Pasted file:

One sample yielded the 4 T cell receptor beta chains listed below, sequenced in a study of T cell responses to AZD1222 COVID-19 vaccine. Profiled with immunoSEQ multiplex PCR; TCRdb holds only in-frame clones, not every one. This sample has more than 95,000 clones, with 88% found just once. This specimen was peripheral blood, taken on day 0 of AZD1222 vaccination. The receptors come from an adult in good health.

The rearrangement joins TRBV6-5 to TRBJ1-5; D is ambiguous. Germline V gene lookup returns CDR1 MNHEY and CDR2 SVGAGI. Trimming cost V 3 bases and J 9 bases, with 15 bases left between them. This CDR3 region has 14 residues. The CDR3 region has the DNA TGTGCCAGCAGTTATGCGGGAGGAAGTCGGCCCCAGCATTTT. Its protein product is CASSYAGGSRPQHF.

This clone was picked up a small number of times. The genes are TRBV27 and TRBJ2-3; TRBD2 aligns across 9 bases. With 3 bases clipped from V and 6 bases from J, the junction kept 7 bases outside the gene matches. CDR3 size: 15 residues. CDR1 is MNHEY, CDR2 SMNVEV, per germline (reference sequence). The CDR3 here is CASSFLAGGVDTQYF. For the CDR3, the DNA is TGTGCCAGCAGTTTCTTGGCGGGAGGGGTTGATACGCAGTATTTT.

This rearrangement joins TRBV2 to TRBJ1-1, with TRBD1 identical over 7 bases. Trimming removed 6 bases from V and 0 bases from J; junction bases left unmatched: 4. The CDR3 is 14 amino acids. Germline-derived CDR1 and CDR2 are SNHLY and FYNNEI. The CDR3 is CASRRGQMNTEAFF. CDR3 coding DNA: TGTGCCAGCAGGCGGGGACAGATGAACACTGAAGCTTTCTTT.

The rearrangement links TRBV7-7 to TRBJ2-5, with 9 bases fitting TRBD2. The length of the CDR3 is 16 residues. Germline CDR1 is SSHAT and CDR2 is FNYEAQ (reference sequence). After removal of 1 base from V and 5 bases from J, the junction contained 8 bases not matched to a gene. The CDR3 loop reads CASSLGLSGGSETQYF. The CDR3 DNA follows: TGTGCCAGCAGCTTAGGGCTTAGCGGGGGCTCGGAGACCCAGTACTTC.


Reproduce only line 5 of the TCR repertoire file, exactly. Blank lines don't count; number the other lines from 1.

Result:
The rearrangement links TRBV7-7 to TRBJ2-5, with 9 bases fitting TRBD2. The length of the CDR3 is 16 residues. Germline CDR1 is SSHAT and CDR2 is FNYEAQ (reference sequence). After removal of 1 base from V and 5 bases from J, the junction contained 8 bases not matched to a gene. The CDR3 loop reads CASSLGLSGGSETQYF. The CDR3 DNA follows: TGTGCCAGCAGCTTAGGGCTTAGCGGGGGCTCGGAGACCCAGTACTTC.